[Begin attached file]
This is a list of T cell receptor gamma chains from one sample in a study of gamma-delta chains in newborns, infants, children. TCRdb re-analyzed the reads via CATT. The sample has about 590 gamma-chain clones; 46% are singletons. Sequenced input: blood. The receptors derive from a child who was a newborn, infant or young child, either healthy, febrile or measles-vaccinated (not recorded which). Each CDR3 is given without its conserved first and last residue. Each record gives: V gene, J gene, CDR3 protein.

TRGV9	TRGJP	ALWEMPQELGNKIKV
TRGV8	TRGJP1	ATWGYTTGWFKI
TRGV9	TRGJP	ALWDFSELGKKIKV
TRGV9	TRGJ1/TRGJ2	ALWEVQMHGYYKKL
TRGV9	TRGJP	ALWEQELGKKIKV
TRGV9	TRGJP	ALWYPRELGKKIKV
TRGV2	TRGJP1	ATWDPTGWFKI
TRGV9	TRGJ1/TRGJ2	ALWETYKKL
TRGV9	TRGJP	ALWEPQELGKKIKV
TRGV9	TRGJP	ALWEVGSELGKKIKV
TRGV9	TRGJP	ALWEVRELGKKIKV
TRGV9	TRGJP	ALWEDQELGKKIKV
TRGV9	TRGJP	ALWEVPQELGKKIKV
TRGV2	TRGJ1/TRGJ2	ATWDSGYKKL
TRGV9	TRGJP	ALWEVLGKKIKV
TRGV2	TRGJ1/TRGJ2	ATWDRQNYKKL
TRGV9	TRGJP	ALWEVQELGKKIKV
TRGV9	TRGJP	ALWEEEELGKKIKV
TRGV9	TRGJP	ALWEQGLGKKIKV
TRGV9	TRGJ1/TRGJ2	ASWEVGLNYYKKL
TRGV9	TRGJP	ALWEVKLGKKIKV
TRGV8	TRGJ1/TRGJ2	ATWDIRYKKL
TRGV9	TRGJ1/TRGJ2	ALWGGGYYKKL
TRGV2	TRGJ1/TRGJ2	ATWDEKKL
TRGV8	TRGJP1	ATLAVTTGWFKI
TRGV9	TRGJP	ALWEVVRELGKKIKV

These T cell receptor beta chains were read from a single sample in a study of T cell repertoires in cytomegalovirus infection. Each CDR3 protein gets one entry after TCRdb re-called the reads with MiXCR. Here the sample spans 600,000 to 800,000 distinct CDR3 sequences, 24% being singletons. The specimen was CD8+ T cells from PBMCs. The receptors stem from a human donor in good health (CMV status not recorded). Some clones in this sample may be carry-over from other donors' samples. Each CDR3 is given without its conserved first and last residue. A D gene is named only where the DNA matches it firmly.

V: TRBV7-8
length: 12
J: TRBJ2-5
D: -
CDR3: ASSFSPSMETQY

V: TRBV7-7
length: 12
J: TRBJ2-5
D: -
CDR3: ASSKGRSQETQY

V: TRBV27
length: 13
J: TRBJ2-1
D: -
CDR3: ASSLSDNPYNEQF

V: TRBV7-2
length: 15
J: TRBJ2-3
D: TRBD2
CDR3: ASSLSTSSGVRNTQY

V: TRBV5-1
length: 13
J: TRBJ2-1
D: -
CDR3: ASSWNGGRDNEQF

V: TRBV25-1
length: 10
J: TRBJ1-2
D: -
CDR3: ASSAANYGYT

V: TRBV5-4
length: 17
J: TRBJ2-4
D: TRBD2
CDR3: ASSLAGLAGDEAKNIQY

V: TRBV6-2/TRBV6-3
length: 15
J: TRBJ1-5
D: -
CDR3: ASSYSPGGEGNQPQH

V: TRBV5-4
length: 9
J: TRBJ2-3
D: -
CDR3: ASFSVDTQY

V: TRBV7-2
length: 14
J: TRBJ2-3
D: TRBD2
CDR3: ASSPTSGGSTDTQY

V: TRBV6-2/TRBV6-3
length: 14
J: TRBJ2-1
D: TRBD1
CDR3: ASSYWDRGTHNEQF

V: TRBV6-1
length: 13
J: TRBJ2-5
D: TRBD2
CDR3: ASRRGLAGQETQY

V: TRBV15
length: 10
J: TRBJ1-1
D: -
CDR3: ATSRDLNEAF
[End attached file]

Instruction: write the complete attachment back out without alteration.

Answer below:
This is a list of T cell receptor gamma chains from one sample in a study of gamma-delta chains in newborns, infants, children. TCRdb re-analyzed the reads via CATT. The sample has about 590 gamma-chain clones; 46% are singletons. Sequenced input: blood. The receptors derive from a child who was a newborn, infant or young child, either healthy, febrile or measles-vaccinated (not recorded which). Each CDR3 is given without its conserved first and last residue. Each record gives: V gene, J gene, CDR3 protein.

TRGV9	TRGJP	ALWEMPQELGNKIKV
TRGV8	TRGJP1	ATWGYTTGWFKI
TRGV9	TRGJP	ALWDFSELGKKIKV
TRGV9	TRGJ1/TRGJ2	ALWEVQMHGYYKKL
TRGV9	TRGJP	ALWEQELGKKIKV
TRGV9	TRGJP	ALWYPRELGKKIKV
TRGV2	TRGJP1	ATWDPTGWFKI
TRGV9	TRGJ1/TRGJ2	ALWETYKKL
TRGV9	TRGJP	ALWEPQELGKKIKV
TRGV9	TRGJP	ALWEVGSELGKKIKV
TRGV9	TRGJP	ALWEVRELGKKIKV
TRGV9	TRGJP	ALWEDQELGKKIKV
TRGV9	TRGJP	ALWEVPQELGKKIKV
TRGV2	TRGJ1/TRGJ2	ATWDSGYKKL
TRGV9	TRGJP	ALWEVLGKKIKV
TRGV2	TRGJ1/TRGJ2	ATWDRQNYKKL
TRGV9	TRGJP	ALWEVQELGKKIKV
TRGV9	TRGJP	ALWEEEELGKKIKV
TRGV9	TRGJP	ALWEQGLGKKIKV
TRGV9	TRGJ1/TRGJ2	ASWEVGLNYYKKL
TRGV9	TRGJP	ALWEVKLGKKIKV
TRGV8	TRGJ1/TRGJ2	ATWDIRYKKL
TRGV9	TRGJ1/TRGJ2	ALWGGGYYKKL
TRGV2	TRGJ1/TRGJ2	ATWDEKKL
TRGV8	TRGJP1	ATLAVTTGWFKI
TRGV9	TRGJP	ALWEVVRELGKKIKV

These T cell receptor beta chains were read from a single sample in a study of T cell repertoires in cytomegalovirus infection. Each CDR3 protein gets one entry after TCRdb re-called the reads with MiXCR. Here the sample spans 600,000 to 800,000 distinct CDR3 sequences, 24% being singletons. The specimen was CD8+ T cells from PBMCs. The receptors stem from a human donor in good health (CMV status not recorded). Some clones in this sample may be carry-over from other donors' samples. Each CDR3 is given without its conserved first and last residue. A D gene is named only where the DNA matches it firmly.

V: TRBV7-8
length: 12
J: TRBJ2-5
D: -
CDR3: ASSFSPSMETQY

V: TRBV7-7
length: 12
J: TRBJ2-5
D: -
CDR3: ASSKGRSQETQY

V: TRBV27
length: 13
J: TRBJ2-1
D: -
CDR3: ASSLSDNPYNEQF

V: TRBV7-2
length: 15
J: TRBJ2-3
D: TRBD2
CDR3: ASSLSTSSGVRNTQY

V: TRBV5-1
length: 13
J: TRBJ2-1
D: -
CDR3: ASSWNGGRDNEQF

V: TRBV25-1
length: 10
J: TRBJ1-2
D: -
CDR3: ASSAANYGYT

V: TRBV5-4
length: 17
J: TRBJ2-4
D: TRBD2
CDR3: ASSLAGLAGDEAKNIQY

V: TRBV6-2/TRBV6-3
length: 15
J: TRBJ1-5
D: -
CDR3: ASSYSPGGEGNQPQH

V: TRBV5-4
length: 9
J: TRBJ2-3
D: -
CDR3: ASFSVDTQY

V: TRBV7-2
length: 14
J: TRBJ2-3
D: TRBD2
CDR3: ASSPTSGGSTDTQY

V: TRBV6-2/TRBV6-3
length: 14
J: TRBJ2-1
D: TRBD1
CDR3: ASSYWDRGTHNEQF

V: TRBV6-1
length: 13
J: TRBJ2-5
D: TRBD2
CDR3: ASRRGLAGQETQY

V: TRBV15
length: 10
J: TRBJ1-1
D: -
CDR3: ATSRDLNEAF